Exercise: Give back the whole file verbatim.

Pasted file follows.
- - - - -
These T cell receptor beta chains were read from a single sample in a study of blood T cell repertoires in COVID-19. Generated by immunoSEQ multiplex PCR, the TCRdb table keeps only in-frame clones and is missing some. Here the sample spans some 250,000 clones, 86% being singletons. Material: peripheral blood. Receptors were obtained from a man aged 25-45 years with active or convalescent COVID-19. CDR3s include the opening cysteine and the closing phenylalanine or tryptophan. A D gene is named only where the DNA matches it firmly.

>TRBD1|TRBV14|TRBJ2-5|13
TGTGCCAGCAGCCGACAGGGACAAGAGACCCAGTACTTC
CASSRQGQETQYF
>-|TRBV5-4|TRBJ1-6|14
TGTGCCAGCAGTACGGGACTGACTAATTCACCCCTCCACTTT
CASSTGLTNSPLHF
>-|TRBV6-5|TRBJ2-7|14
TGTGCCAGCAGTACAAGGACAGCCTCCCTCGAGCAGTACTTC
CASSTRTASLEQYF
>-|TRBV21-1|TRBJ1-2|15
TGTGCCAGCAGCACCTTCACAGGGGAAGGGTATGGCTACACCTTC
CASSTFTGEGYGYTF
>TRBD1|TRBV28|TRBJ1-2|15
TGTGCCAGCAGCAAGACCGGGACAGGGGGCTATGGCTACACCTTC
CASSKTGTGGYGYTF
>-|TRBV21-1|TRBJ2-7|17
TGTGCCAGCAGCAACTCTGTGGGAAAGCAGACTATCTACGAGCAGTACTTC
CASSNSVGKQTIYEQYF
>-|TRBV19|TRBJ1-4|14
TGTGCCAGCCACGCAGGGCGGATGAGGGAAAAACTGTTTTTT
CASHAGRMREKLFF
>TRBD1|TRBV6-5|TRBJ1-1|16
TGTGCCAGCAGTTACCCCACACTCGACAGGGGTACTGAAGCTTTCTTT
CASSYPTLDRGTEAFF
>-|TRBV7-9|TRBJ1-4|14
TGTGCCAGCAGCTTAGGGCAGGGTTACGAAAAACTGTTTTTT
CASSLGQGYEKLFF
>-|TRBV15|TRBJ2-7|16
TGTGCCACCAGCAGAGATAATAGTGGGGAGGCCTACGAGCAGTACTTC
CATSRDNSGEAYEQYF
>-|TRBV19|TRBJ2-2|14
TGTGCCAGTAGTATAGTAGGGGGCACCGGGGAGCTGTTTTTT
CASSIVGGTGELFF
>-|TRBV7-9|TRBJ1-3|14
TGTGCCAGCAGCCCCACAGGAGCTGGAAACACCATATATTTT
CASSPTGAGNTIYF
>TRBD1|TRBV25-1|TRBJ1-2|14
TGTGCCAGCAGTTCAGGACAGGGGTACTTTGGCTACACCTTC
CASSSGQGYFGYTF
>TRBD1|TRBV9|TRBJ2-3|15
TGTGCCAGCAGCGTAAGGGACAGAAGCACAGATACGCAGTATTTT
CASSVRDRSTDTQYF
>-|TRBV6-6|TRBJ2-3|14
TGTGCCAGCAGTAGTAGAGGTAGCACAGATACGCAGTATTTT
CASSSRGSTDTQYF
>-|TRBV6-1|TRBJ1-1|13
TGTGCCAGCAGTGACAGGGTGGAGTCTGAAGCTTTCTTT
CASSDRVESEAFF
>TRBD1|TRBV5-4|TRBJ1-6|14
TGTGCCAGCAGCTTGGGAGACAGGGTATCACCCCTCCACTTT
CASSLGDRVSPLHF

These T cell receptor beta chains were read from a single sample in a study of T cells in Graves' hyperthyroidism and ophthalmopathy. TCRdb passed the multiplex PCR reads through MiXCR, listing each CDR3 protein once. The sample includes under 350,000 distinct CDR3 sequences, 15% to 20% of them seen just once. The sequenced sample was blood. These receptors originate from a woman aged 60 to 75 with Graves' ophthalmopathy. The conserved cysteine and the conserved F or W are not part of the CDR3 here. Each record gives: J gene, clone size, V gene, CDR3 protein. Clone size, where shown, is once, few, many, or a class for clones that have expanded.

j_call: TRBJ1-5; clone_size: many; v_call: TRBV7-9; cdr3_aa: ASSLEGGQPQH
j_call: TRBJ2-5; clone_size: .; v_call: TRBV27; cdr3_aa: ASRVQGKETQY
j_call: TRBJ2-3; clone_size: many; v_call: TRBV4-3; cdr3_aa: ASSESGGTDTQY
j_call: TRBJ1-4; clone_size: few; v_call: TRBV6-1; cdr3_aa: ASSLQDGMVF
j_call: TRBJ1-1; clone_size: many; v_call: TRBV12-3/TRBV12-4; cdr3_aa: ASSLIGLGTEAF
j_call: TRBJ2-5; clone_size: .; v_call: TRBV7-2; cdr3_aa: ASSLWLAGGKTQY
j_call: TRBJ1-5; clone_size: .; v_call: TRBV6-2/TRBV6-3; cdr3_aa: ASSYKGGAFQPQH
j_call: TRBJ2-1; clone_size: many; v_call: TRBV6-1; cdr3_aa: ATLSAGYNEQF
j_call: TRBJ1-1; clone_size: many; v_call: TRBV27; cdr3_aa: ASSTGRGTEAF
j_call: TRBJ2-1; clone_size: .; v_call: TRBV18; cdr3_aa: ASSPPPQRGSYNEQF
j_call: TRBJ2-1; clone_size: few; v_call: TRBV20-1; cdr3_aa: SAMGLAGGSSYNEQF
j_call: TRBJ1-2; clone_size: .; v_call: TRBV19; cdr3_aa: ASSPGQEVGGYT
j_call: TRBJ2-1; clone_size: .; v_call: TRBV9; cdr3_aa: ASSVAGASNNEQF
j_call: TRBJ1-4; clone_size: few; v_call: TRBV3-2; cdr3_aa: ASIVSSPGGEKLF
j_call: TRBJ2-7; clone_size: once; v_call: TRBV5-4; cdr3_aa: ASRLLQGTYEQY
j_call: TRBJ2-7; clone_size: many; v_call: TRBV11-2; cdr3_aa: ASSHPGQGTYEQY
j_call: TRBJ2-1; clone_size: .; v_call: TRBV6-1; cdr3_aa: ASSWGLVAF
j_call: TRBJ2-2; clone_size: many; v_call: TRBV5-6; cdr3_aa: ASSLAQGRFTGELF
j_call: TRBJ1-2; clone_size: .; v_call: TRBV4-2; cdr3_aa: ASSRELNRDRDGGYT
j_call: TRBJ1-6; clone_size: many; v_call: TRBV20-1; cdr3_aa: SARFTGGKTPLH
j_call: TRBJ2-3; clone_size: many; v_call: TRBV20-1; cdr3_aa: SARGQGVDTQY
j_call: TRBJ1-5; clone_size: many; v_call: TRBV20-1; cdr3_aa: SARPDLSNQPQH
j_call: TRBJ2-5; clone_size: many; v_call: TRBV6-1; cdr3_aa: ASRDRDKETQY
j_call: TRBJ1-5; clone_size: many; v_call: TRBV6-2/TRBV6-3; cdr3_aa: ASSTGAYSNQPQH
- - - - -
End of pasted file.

These T cell receptor beta chains were read from a single sample in a study of blood T cell repertoires in COVID-19. Generated by immunoSEQ multiplex PCR, the TCRdb table keeps only in-frame clones and is missing some. Here the sample spans some 250,000 clones, 86% being singletons. Material: peripheral blood. Receptors were obtained from a man aged 25-45 years with active or convalescent COVID-19. CDR3s include the opening cysteine and the closing phenylalanine or tryptophan. A D gene is named only where the DNA matches it firmly.

>TRBD1|TRBV14|TRBJ2-5|13
TGTGCCAGCAGCCGACAGGGACAAGAGACCCAGTACTTC
CASSRQGQETQYF
>-|TRBV5-4|TRBJ1-6|14
TGTGCCAGCAGTACGGGACTGACTAATTCACCCCTCCACTTT
CASSTGLTNSPLHF
>-|TRBV6-5|TRBJ2-7|14
TGTGCCAGCAGTACAAGGACAGCCTCCCTCGAGCAGTACTTC
CASSTRTASLEQYF
>-|TRBV21-1|TRBJ1-2|15
TGTGCCAGCAGCACCTTCACAGGGGAAGGGTATGGCTACACCTTC
CASSTFTGEGYGYTF
>TRBD1|TRBV28|TRBJ1-2|15
TGTGCCAGCAGCAAGACCGGGACAGGGGGCTATGGCTACACCTTC
CASSKTGTGGYGYTF
>-|TRBV21-1|TRBJ2-7|17
TGTGCCAGCAGCAACTCTGTGGGAAAGCAGACTATCTACGAGCAGTACTTC
CASSNSVGKQTIYEQYF
>-|TRBV19|TRBJ1-4|14
TGTGCCAGCCACGCAGGGCGGATGAGGGAAAAACTGTTTTTT
CASHAGRMREKLFF
>TRBD1|TRBV6-5|TRBJ1-1|16
TGTGCCAGCAGTTACCCCACACTCGACAGGGGTACTGAAGCTTTCTTT
CASSYPTLDRGTEAFF
>-|TRBV7-9|TRBJ1-4|14
TGTGCCAGCAGCTTAGGGCAGGGTTACGAAAAACTGTTTTTT
CASSLGQGYEKLFF
>-|TRBV15|TRBJ2-7|16
TGTGCCACCAGCAGAGATAATAGTGGGGAGGCCTACGAGCAGTACTTC
CATSRDNSGEAYEQYF
>-|TRBV19|TRBJ2-2|14
TGTGCCAGTAGTATAGTAGGGGGCACCGGGGAGCTGTTTTTT
CASSIVGGTGELFF
>-|TRBV7-9|TRBJ1-3|14
TGTGCCAGCAGCCCCACAGGAGCTGGAAACACCATATATTTT
CASSPTGAGNTIYF
>TRBD1|TRBV25-1|TRBJ1-2|14
TGTGCCAGCAGTTCAGGACAGGGGTACTTTGGCTACACCTTC
CASSSGQGYFGYTF
>TRBD1|TRBV9|TRBJ2-3|15
TGTGCCAGCAGCGTAAGGGACAGAAGCACAGATACGCAGTATTTT
CASSVRDRSTDTQYF
>-|TRBV6-6|TRBJ2-3|14
TGTGCCAGCAGTAGTAGAGGTAGCACAGATACGCAGTATTTT
CASSSRGSTDTQYF
>-|TRBV6-1|TRBJ1-1|13
TGTGCCAGCAGTGACAGGGTGGAGTCTGAAGCTTTCTTT
CASSDRVESEAFF
>TRBD1|TRBV5-4|TRBJ1-6|14
TGTGCCAGCAGCTTGGGAGACAGGGTATCACCCCTCCACTTT
CASSLGDRVSPLHF

These T cell receptor beta chains were read from a single sample in a study of T cells in Graves' hyperthyroidism and ophthalmopathy. TCRdb passed the multiplex PCR reads through MiXCR, listing each CDR3 protein once. The sample includes under 350,000 distinct CDR3 sequences, 15% to 20% of them seen just once. The sequenced sample was blood. These receptors originate from a woman aged 60 to 75 with Graves' ophthalmopathy. The conserved cysteine and the conserved F or W are not part of the CDR3 here. Each record gives: J gene, clone size, V gene, CDR3 protein. Clone size, where shown, is once, few, many, or a class for clones that have expanded.

j_call: TRBJ1-5; clone_size: many; v_call: TRBV7-9; cdr3_aa: ASSLEGGQPQH
j_call: TRBJ2-5; clone_size: .; v_call: TRBV27; cdr3_aa: ASRVQGKETQY
j_call: TRBJ2-3; clone_size: many; v_call: TRBV4-3; cdr3_aa: ASSESGGTDTQY
j_call: TRBJ1-4; clone_size: few; v_call: TRBV6-1; cdr3_aa: ASSLQDGMVF
j_call: TRBJ1-1; clone_size: many; v_call: TRBV12-3/TRBV12-4; cdr3_aa: ASSLIGLGTEAF
j_call: TRBJ2-5; clone_size: .; v_call: TRBV7-2; cdr3_aa: ASSLWLAGGKTQY
j_call: TRBJ1-5; clone_size: .; v_call: TRBV6-2/TRBV6-3; cdr3_aa: ASSYKGGAFQPQH
j_call: TRBJ2-1; clone_size: many; v_call: TRBV6-1; cdr3_aa: ATLSAGYNEQF
j_call: TRBJ1-1; clone_size: many; v_call: TRBV27; cdr3_aa: ASSTGRGTEAF
j_call: TRBJ2-1; clone_size: .; v_call: TRBV18; cdr3_aa: ASSPPPQRGSYNEQF
j_call: TRBJ2-1; clone_size: few; v_call: TRBV20-1; cdr3_aa: SAMGLAGGSSYNEQF
j_call: TRBJ1-2; clone_size: .; v_call: TRBV19; cdr3_aa: ASSPGQEVGGYT
j_call: TRBJ2-1; clone_size: .; v_call: TRBV9; cdr3_aa: ASSVAGASNNEQF
j_call: TRBJ1-4; clone_size: few; v_call: TRBV3-2; cdr3_aa: ASIVSSPGGEKLF
j_call: TRBJ2-7; clone_size: once; v_call: TRBV5-4; cdr3_aa: ASRLLQGTYEQY
j_call: TRBJ2-7; clone_size: many; v_call: TRBV11-2; cdr3_aa: ASSHPGQGTYEQY
j_call: TRBJ2-1; clone_size: .; v_call: TRBV6-1; cdr3_aa: ASSWGLVAF
j_call: TRBJ2-2; clone_size: many; v_call: TRBV5-6; cdr3_aa: ASSLAQGRFTGELF
j_call: TRBJ1-2; clone_size: .; v_call: TRBV4-2; cdr3_aa: ASSRELNRDRDGGYT
j_call: TRBJ1-6; clone_size: many; v_call: TRBV20-1; cdr3_aa: SARFTGGKTPLH
j_call: TRBJ2-3; clone_size: many; v_call: TRBV20-1; cdr3_aa: SARGQGVDTQY
j_call: TRBJ1-5; clone_size: many; v_call: TRBV20-1; cdr3_aa: SARPDLSNQPQH
j_call: TRBJ2-5; clone_size: many; v_call: TRBV6-1; cdr3_aa: ASRDRDKETQY
j_call: TRBJ1-5; clone_size: many; v_call: TRBV6-2/TRBV6-3; cdr3_aa: ASSTGAYSNQPQH